The World below the Brine

Original Text: 
Walt Whitman, Leaves of Grass (Philadelphia: David McKay, 1891-92): 206-07. PS 3201 1891 Robarts Library.
1The world below the brine,
2Forests at the bottom of the sea, the branches and leaves,
3Sea-lettuce, vast lichens, strange flowers and seeds, the thick tangle openings, and pink turf,
4Different colors, pale gray and green, purple, white, and gold, the play of light through the water,
5Dumb swimmers there among the rocks, coral, gluten, grass, rushes, and the aliment of the swimmers,
6Sluggish existences grazing there suspended, or slowly crawling close to the bottom,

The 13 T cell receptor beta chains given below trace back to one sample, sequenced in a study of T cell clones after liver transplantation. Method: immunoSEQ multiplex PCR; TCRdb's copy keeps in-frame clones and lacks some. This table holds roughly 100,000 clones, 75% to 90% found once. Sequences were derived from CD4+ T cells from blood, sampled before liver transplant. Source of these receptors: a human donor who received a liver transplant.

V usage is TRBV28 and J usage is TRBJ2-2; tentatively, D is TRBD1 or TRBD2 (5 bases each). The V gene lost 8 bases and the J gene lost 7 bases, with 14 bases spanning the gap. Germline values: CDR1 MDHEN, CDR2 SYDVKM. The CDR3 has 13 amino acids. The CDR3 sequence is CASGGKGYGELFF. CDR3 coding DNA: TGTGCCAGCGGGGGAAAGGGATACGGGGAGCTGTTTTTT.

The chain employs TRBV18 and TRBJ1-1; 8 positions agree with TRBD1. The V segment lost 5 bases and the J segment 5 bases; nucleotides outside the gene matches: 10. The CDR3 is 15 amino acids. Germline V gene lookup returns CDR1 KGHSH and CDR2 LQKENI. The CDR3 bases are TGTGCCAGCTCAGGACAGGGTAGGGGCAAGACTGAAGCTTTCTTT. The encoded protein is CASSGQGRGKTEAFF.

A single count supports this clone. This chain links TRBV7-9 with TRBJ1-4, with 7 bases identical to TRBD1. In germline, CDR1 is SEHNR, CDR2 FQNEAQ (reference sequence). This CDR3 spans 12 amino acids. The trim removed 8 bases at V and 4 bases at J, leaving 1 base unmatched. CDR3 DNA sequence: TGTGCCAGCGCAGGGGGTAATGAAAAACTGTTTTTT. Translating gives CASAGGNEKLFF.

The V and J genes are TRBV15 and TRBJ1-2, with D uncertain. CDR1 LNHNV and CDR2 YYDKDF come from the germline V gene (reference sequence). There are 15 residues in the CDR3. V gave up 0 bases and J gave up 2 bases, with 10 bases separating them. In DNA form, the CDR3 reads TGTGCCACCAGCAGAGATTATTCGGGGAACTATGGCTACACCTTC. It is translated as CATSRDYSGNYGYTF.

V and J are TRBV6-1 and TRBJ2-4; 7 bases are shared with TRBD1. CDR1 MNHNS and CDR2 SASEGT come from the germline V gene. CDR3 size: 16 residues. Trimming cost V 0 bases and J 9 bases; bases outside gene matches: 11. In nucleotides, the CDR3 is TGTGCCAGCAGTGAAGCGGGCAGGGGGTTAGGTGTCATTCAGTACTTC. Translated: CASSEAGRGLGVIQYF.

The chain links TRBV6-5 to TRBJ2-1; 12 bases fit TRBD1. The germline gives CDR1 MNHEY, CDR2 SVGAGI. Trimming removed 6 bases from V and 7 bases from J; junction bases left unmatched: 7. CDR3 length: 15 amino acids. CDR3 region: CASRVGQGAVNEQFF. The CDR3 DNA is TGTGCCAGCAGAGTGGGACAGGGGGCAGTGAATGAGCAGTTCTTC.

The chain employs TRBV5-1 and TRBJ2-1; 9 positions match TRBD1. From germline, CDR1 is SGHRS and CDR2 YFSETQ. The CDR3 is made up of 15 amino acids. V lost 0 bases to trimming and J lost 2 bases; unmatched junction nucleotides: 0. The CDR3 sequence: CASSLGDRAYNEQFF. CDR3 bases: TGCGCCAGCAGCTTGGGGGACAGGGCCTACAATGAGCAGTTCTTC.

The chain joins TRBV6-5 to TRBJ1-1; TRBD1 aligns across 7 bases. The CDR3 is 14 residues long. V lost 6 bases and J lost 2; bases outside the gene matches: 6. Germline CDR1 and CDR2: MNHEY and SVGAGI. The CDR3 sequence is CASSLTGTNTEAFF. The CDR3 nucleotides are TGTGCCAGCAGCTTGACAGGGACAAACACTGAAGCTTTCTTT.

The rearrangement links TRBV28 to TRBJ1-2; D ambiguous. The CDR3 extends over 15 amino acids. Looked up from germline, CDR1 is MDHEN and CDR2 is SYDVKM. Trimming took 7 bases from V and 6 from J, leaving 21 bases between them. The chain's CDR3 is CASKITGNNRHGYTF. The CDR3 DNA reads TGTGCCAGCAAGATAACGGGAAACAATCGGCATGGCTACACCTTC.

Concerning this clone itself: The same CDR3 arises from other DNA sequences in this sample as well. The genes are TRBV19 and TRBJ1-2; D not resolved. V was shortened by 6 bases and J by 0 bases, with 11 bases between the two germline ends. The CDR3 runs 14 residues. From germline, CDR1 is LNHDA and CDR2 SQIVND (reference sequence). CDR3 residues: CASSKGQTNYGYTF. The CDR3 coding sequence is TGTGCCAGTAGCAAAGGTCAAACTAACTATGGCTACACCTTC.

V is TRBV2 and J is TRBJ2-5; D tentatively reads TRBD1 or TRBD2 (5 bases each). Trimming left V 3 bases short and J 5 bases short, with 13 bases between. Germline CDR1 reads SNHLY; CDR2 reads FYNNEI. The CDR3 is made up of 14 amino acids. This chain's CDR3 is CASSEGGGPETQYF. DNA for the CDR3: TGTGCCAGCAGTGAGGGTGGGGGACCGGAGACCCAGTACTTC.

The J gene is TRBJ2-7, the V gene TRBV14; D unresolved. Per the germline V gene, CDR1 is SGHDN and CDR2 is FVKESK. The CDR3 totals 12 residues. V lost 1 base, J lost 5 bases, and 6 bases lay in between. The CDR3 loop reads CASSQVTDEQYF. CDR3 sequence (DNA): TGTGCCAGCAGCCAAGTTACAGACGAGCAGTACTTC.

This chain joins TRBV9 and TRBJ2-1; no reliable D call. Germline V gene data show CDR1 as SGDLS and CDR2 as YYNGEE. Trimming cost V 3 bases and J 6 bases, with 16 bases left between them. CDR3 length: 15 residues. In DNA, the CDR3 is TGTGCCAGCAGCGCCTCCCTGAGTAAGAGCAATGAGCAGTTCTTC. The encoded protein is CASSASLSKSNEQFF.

8The leaden-eyed shark, the walrus, the turtle, the hairy sea-leopard, and the sting-ray,
9Passions there, wars, pursuits, tribes, sight in those ocean-depths, breathing that thick-breathing air, as so many do,
10The change thence to the sight here, and to the subtle air breathed by beings like us who walk this sphere,
11The change onward from ours to that of beings who walk other spheres.

Notes

7] flukes: the two halves of the whale's tail. Back to Line
Publication Start Year: 
1860
RPO poem Editors: 
Ian Lancashire
RPO Edition: 
RPO 1998.
Rhyme: